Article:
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Discussion in 'TV Show Talk' started by TomCat, Jan 29, 2013.
In the 80's Showtime had taped Broadway Plays once a month. Quite good!
I had many blisters on my thumb from punching that Zenith remote. I also remember the day I discovered if you dropped a pocked full of change on the coffee table it would change the channels also!!
The 80's was big for me. Especially cartoons. I think they pretty much began to go downhill then. I also remember Dallas being a family affair
You had to have experienced tiny, blurry, tube-driven TVs with 3 channels that went off the air at 7pm to truly appreciate HDTV. Folks used to argue over who was gonna get up and change the channel. Hell, I can't wait for 4K now! Not so much for films, which look killer in 1080p now. But for sports, where I can still see a lot of room for improvement in resolution. I want sports to literally look like you're there. 1080i still fails at that--probably because D* compresses the sports channels signal so much. Somebody claimed we get no more than 1440 vertical, not 1920. Football lineups are just not that sharp. 4K would KILL for sports.
All that stopped because they were concerned about killing the box office for live shows on Broadway. That's why you can almost NEVER see a Broadway musical on TV or even on Blu-Ray. They need to force you to fly to NY and fork over the megabux for tickets. That's why I watch the Tonys every year. It's the only glimpse you can get of what's going on in legitimate theater.
When our Boxer scratched his neck all the license tags on the collar would ring out and channels would flip all over.
Don "can't find the remote? grab the dog collar" Bolton
In 1961, my young wife, pregnant with our first child, was having problems, so her doctor confined her to bed for the duration.
We had an Admiral b/w tv with a motorized channel tuner, so I fashioned a wired remote control with a Prince Albert pocket tin and three 25' lengths of zip wire. I mounted a vol. control, off/on sw and a momentary-contact sw in the lid of the tobacco tin.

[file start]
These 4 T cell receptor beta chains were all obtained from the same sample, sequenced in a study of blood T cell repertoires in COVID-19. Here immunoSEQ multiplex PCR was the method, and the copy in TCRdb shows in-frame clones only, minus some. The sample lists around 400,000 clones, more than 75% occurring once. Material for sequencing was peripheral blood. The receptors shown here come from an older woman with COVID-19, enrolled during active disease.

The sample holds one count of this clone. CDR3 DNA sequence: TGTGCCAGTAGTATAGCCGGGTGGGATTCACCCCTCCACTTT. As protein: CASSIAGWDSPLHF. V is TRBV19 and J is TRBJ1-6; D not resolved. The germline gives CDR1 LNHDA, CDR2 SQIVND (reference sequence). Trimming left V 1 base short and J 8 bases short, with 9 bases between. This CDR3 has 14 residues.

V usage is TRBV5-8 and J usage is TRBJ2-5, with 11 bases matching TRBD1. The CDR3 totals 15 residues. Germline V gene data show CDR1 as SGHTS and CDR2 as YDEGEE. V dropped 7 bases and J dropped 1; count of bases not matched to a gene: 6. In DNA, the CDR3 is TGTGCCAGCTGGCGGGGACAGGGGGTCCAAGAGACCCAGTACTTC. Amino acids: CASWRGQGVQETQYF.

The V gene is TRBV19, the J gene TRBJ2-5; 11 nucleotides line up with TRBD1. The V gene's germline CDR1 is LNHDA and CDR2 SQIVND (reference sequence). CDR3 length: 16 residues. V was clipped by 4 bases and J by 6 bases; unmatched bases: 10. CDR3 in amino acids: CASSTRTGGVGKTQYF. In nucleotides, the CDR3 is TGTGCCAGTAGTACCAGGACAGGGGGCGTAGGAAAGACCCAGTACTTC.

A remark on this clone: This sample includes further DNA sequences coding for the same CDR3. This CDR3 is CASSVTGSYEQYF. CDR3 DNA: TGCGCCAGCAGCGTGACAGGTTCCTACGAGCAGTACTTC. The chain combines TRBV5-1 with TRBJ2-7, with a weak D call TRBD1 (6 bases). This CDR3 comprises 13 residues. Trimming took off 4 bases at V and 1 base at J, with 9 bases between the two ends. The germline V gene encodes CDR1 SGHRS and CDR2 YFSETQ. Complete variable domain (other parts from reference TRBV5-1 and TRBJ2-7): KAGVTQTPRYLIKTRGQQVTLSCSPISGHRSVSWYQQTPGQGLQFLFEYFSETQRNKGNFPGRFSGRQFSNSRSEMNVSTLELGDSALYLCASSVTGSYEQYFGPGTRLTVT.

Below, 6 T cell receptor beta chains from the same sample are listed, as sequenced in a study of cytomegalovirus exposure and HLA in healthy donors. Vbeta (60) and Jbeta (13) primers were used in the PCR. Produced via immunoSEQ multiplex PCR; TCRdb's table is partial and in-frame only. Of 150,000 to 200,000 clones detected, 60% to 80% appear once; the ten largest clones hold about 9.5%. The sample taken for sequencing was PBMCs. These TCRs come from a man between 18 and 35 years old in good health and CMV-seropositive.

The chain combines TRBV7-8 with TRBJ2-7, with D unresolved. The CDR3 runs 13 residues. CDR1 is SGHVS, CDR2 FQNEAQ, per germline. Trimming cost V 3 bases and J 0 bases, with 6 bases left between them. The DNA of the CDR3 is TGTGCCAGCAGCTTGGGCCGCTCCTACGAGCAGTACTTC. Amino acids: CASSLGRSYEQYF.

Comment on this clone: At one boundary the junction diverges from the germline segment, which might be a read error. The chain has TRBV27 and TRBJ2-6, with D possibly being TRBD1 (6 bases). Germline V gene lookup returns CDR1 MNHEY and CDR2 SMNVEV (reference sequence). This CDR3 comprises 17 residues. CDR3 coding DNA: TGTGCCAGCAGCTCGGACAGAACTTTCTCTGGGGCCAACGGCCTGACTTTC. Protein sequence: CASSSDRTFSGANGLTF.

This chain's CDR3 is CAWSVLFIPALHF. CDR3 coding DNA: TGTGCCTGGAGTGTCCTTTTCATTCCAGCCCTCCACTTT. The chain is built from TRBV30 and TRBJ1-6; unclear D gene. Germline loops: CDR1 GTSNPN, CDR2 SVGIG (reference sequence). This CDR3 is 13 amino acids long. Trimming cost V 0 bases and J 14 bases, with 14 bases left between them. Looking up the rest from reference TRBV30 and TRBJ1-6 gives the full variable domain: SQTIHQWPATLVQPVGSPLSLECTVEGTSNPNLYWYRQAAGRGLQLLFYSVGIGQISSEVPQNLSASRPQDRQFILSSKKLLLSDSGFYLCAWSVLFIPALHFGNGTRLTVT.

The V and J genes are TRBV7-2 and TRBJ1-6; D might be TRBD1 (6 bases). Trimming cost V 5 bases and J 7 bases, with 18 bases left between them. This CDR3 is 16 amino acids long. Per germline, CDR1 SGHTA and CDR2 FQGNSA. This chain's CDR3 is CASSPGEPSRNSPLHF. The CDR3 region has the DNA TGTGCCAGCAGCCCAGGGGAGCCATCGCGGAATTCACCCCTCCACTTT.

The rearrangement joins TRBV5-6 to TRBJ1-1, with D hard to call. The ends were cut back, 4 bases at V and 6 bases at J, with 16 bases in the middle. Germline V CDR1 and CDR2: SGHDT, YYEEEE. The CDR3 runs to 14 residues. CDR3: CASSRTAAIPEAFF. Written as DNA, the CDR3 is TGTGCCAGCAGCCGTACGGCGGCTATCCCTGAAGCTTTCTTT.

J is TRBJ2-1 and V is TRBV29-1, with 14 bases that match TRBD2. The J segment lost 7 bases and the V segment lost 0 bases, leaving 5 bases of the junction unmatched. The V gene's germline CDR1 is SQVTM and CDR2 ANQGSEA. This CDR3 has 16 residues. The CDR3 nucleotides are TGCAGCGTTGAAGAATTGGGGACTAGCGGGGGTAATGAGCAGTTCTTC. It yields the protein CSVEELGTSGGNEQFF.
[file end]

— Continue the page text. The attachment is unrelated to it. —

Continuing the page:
She could control on/off, volume, and change channels from the bed. My 19 year old pregnant child bride thought I was a freakin' genius!
Maybe I was, maybe I wasn't... :shrug:
I was in junior high when we got our first TV (around 1953). I do not remember anyone complaining about the bad PQ or that it was in B&W. I guess the most memorable live show was "Requiem for a Heavyweight" with Jack Palance.
They say that folks hacking their own remotes led to stimulate development of them.
"Requiem" was incredible! Palance and Serling, what a combo!
Just wanted to share a show, that is rare. One that bridged a gap of both generations spoken of in this thread. (and one I watched as a kid). Mr. Wizard.
And how long did you have Prince Albert in a can before you let him out?
Mr. Wizard and Science Fiction Theater hosted by Truman Bradley!
Fridays nights of (in order): The Brady Bunch, The Partridge Family, Room 222, The Odd Couple, and Love, American Style will always be the most Golden of TV Ages to me. The '70s were really a great time to grow up as a kid in California.
I'd call that the Lead Age except that Saturday night's The Mary Tyler Moore Show, Bob Newhart and the newly emerging SNL (preceded on Friday night by the Midnight Special) owned the same period. Perhaps that makes it the Bronze Age of Television.
I'll agree with this post. But wasn't that in the '70s?
Right, same as The Brady Bunch, etc. Just pointing out it wasn't ALL bad.
That was probably the last time there was a good lineup on Saturday nights. Always had a battle with my second wife who always wanted to spend Saturday nights nightclubbing. I usually lost...:nono2:
You mean discoing, don't you?:lol: